Richard Day asks whether concrete has anything new to offer construction.
Concrete, a conglomerate of hydraulic binder and graded aggregate, might be considered to be a mature technology - after all, it was used by the Romans and possibly by much older civilisations. It came into its own as a construction essential when Joseph Aspdin patented Portland cement in 1824, and with the advent of embedded steel reinforcement soon afterward concrete was recognised as a serious structural material.
So for a material that, in its modern form, is over 170 years old, what is actually new in the world of concrete technology? Is it the material itself or the way it can be used to improve the construction process?
The answer may be that the novelty comes in concrete's ability to be manipulated to enable more efficient and complicated structural forms while remaining an economic construction medium.
A huge number of conference papers, research reports and magazine articles have been published in the last few years on self-compacting concrete.
Indeed, the second international conference devoted to the subject is to be held in Reykjavik in November. Many of the papers will concentrate on the rheological properties of concrete mixes made with a multitude of constituent materials and chemical admixtures. By contrast, few will develop the applicability of the flowable material to influencing site processes.
This suggests the construction industry needs to influence the direction of research into self-compacting concrete for its own purposes. Think about it - a concrete that, assuming the constituents are carefully proportioned, can take virtually any form, require no vibration for compaction, is stronger than traditional designs and is capable of a good surface finish - is this not worth serious consideration?
Precast concrete manufacturers in the Netherlands and several factories in the UK, notably Trent Concrete and Tarmac Precast, have adopted self-compacting concrete and revolutionised their production processes, not just in terms of efficiency but also to provide quieter and safer working environments.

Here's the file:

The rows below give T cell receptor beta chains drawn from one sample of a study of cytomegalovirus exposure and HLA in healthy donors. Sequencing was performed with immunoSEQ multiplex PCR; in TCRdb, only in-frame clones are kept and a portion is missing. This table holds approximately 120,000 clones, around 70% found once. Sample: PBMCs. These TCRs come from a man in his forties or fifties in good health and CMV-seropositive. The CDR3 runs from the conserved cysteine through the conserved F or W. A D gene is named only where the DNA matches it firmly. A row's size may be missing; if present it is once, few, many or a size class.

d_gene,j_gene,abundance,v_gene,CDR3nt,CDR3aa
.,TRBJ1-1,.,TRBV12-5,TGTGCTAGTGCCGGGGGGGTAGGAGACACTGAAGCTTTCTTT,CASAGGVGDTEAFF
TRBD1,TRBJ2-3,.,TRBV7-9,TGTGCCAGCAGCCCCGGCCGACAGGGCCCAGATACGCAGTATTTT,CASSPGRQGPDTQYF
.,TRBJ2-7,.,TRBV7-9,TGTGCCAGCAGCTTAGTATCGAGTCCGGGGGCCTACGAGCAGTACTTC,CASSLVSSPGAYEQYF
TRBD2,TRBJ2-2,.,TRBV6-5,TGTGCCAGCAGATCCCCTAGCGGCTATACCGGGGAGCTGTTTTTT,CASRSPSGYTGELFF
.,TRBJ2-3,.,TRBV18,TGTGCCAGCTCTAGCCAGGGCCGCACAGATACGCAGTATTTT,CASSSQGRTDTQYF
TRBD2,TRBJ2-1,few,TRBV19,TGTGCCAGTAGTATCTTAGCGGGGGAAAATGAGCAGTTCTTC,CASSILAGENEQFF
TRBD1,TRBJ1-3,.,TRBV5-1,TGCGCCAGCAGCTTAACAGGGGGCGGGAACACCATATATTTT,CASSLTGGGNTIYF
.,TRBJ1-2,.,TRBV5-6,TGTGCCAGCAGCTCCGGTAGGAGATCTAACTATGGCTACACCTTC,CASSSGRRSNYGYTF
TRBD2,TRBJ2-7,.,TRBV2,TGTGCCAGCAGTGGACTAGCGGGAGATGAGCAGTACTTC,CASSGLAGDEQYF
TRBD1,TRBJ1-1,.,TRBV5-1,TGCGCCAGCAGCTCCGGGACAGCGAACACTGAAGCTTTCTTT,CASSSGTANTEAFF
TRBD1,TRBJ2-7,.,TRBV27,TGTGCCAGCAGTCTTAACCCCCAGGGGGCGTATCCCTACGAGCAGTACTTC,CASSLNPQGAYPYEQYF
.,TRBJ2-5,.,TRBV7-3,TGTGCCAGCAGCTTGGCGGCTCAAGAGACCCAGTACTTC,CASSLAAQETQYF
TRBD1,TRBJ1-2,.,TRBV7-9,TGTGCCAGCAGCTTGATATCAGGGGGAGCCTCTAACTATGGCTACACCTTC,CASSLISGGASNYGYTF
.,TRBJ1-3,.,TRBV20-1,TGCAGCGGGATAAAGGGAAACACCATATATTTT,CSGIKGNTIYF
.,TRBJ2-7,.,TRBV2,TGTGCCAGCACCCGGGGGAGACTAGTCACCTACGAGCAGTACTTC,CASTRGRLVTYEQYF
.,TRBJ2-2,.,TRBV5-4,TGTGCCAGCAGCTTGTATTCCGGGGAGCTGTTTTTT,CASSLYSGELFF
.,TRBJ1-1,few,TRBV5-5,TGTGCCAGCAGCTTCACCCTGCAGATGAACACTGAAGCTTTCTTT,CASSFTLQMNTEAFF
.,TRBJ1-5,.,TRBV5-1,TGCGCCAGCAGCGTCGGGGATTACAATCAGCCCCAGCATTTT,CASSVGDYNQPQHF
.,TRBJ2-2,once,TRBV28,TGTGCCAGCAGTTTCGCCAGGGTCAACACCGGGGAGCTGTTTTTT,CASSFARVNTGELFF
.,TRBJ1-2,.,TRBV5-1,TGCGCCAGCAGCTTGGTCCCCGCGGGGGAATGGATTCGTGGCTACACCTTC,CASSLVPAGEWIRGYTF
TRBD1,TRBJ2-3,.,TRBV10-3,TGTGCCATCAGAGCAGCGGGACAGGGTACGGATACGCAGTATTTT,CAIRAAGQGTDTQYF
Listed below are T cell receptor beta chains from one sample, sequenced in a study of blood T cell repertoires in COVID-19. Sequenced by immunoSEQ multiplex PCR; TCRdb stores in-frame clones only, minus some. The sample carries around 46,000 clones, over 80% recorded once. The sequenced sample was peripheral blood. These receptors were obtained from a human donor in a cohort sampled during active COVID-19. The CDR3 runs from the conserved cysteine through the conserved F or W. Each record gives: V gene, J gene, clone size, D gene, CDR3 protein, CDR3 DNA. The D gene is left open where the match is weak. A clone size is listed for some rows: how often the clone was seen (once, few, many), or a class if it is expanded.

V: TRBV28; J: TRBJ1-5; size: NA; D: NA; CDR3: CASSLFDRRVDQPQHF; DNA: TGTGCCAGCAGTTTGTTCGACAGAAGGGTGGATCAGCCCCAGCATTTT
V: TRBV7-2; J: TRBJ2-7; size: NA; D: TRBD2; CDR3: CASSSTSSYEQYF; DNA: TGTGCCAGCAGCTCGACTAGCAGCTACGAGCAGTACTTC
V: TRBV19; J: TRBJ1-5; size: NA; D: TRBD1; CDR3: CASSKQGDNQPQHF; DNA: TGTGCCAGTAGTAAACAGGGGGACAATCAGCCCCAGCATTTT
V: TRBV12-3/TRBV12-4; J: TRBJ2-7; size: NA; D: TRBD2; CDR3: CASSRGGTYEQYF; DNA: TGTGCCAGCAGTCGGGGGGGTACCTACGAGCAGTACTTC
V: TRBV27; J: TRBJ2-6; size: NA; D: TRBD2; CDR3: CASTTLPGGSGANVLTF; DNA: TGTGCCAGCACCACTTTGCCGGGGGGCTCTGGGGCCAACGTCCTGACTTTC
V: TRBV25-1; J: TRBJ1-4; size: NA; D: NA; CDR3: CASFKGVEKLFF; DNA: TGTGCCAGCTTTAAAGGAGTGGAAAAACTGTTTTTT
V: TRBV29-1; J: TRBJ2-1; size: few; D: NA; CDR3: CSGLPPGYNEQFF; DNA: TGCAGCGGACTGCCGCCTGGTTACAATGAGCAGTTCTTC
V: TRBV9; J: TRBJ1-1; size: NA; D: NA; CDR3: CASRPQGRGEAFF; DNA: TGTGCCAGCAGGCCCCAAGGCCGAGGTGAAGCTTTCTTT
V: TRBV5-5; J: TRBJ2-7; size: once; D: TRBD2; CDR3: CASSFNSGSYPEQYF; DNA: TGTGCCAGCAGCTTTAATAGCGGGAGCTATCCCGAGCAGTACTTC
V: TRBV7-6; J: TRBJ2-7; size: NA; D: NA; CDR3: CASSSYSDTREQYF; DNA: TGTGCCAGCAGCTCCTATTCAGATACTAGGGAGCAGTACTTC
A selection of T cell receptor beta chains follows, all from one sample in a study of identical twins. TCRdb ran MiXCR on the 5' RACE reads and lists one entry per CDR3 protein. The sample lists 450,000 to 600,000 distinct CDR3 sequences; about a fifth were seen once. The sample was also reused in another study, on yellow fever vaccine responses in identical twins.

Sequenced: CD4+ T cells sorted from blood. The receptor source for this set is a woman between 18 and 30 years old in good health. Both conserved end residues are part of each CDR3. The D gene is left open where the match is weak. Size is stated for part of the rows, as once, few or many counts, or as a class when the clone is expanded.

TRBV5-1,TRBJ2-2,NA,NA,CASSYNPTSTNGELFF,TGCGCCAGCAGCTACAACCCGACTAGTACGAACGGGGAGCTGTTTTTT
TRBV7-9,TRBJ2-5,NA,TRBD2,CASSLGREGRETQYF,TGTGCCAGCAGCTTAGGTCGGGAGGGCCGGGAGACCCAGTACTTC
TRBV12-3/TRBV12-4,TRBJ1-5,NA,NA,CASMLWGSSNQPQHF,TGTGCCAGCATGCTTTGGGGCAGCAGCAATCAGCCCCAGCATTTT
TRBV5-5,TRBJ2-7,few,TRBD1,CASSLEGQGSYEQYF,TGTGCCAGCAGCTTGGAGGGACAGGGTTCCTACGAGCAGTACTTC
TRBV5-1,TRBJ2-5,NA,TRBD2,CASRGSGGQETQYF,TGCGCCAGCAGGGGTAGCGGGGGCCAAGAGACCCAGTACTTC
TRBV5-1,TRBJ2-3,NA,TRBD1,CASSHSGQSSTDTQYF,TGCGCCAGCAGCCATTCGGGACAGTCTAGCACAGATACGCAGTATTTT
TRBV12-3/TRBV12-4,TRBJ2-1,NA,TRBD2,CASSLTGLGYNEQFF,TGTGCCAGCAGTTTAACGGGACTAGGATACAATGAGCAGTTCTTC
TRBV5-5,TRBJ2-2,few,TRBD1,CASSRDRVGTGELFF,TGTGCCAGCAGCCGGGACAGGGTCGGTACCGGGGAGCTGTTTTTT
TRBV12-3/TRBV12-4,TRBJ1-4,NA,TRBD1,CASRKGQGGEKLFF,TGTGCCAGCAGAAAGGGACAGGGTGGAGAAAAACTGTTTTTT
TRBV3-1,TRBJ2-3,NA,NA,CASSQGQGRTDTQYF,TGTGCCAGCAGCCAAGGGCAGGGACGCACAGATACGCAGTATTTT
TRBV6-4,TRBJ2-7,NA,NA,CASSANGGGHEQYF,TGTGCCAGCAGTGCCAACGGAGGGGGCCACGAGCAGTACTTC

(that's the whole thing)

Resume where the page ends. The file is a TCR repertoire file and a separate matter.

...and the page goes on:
Adding fibres, both plastic and steel, is becoming an accepted technique for improving properties of fresh and hardened concrete. Industrial ground floor slabs built on piled foundations are a prime example.
After extensive consultation with client, end user, designer, contractor and academia, the UK's Concrete Society has brought together design guidance on such floors in its latest edition of Technical Report 34 Concrete industrial ground floors - a guide to design and construction. This covers the practical use of fibres to enhance concrete's properties and to make the process of construction easier.
Another approach is to densify the matrix. The incorporation of condensed silica fume (microsilica), small hard aggregate and superplasticisers to reduce water content serves to increase strength to 150MPa.
Macro defect free concretes, using polymers to fill the pores, have been developed. In both cases the matrix is strong in compression but brittle.
Ultra high performance fibrereinforced concrete attempts to improve ductility by including fibre mixtures. The downside is that mixing and placing start to become a problem.
Several proprietary concretes have been developed, the key property being the improved tensile strength, which, unlike in conventional concrete, can be taken into account in design.
The Footbridge of Peace project in Seoul, South Korea, is a fine example. It is exceptionally slender and elegant - the deck of the 130m span arch has a constant depth of only 1.3m, one third that of similar bridges.
Ductal, developed by Lafarge, was essential to design realisation. Combining steel and plastic fibres in a cementitious matrix, without conventional steel reinforcement, produced flexural strengths 10 times greater than normal concrete. Its high postcracking strength makes it a ductile material - a property other concretes do not possess.
Resistance to abrasion, freezethaw and acids and low water permeability give potentially excellent durability.
Richard Day is divisional director - technical at the Concrete Society